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Carbon capture project inches closer to construction

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by Richard Gilbert

A proposed Carbon Capture and Storage (CCS) Project in Alberta took another step toward being the first facility of its type in the province, while the public input process for the federal environmental assessment wraps up.

A proposed Carbon Capture and Storage (CCS) Project in Alberta took another step toward being the first facility of its type in the province, while the public input process for the federal environmental assessment wraps up.

A screening report recently released by Natural Resources Canada and the Canadian Transportation Agency concluded that the proposed Shell Quest CCS Project is not likely to result in significant adverse environmental effects, with the implementation of the appropriate mitigation measures.

Shell Canada Limited is proposing the construction of the project to reduce greenhouse gas emissions from its existing Scotford Upgrader, located northeast of Edmonton, Alberta.

The project components include: CO2 capture infrastructure, which involves a process modification to the existing Scotford Upgrader; an 80 km CO2 pipeline that will transport the CO2 from the Scotford Upgrader to injection wells for CO2 storage; and the injection of the CO2 through three to eight injection wells into a deep saline geological formation.

The capture infrastructure will be located at the site of Scotford Upgrader.

The pipeline will extend from the Scotford Upgrader, north across the North Saskatchewan River and terminate near Thorhild.

The screening report details federal conclusions regarding the potential for adverse environmental effects from the project.

The report includes the significance of those effects and the appropriate measures to mitigate any significant adverse environmental impacts.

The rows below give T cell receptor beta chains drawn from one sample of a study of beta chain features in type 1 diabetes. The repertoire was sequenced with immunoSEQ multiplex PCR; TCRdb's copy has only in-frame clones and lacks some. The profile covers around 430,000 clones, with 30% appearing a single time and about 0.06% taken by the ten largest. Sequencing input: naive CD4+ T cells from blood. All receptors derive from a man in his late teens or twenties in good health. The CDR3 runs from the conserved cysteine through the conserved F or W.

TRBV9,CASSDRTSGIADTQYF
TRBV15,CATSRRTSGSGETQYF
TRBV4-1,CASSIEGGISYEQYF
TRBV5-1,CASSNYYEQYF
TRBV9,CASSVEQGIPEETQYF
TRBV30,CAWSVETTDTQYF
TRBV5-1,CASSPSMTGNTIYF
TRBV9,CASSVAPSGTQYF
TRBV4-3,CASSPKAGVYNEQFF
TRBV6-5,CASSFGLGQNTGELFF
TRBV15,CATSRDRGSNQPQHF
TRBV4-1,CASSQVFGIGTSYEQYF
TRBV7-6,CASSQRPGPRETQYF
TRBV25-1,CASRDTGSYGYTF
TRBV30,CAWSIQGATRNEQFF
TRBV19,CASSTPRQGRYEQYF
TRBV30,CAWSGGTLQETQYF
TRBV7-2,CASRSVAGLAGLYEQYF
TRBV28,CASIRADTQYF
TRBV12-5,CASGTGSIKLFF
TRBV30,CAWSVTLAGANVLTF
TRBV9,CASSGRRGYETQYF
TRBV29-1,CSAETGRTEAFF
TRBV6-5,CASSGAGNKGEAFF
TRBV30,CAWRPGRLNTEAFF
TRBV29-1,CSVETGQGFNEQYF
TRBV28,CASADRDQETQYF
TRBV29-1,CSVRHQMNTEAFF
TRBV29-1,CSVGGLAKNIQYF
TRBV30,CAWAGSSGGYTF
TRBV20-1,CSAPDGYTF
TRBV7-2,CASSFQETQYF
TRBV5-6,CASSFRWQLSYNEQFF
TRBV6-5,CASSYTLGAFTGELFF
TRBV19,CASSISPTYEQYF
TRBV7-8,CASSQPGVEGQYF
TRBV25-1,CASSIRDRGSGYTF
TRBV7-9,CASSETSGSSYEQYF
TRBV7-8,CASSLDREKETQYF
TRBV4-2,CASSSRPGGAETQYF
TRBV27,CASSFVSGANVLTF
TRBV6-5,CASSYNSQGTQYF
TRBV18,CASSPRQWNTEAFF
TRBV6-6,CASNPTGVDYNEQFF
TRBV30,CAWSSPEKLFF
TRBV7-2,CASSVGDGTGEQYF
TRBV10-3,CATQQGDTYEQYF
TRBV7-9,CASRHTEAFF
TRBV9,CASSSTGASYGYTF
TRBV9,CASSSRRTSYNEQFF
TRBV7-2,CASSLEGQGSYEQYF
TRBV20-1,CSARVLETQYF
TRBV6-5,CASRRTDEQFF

For example, Shell plans to mitigate noise by limiting timing of construction to daylight hours between 7 a.m. to 8 p.m.

Construction will also employ equipment with noise suppression systems and barriers will block sound.

Construction activities may interact with groundwater resources, primarily if dewatering is required to manage any locally high water tables.

However, dewatering would occur only during construction and would be at a local scale, of short duration and low magnitude.

Shell predicts the CO2 pipeline and well pads have the greatest potential to interact with the aquatic environment, especially during the construction phase, as watercourses are crossed.

Potential impacts on fish and fish habitat in the North Saskatchewan River will be avoided by using horizontal directional drilling.

Changes to groundwater flow near a horizontal directional drill crossing will be localized to the area immediately adjacent to the CO2 pipeline, and at a regional scale would not be measurable.

All remaining watercourses will be crossed using various methods such as: open cut when dry or frozen, trenchless and isolated trenching.

Fording of watercourses may be required.

Shell will employ sediment control measures until all disturbed ground has been permanently stabilized, so that suspended soil particles in the river and surface runoff water are limited or trapped to reduce turbidity in the aquatic environment.

Construction of the pipeline and well pads will temporarily remove lands from agricultural use during construction and will cause a disruption to agricultural, transportation and industrial activities.

However, the loss of land from the agriculture land base will be reclaimed during operations.

After reclamation, there will actually be more agricultural land in the assessment area, due to some cleared or burned areas being converted to agricultural land.

During construction of the pipeline and injection wells, activities such as topsoil stripping, grading, trenching and backfilling may cause an adverse environmental effect on soil capability and terrain stability by altering the morphological and physical properties of terrain and soils.

The period for public comments on the screening report must be received by the Canadian Environmental Assessment Agency by April 13, 2012.

Assuming all required regulatory and internal management approvals are received by the first quarter of 2012, construction of facilities for the capture of CO2 would begin later this year and pipeline construction would start in the fourth quarter of 2013.

Drilling of the injection wells would start soon and could continue through to 2015.

The project will create about 500 construction jobs per year.

Shell filed an application to the Energy Resources Conservation Board in August 2011 for the $1.35 billion project, which is scheduled for completion in 2015.

The provincial government has committed to funding Quest with $745 million spread over a 15-year period.

The federal government made a similar pledge of $120 million.

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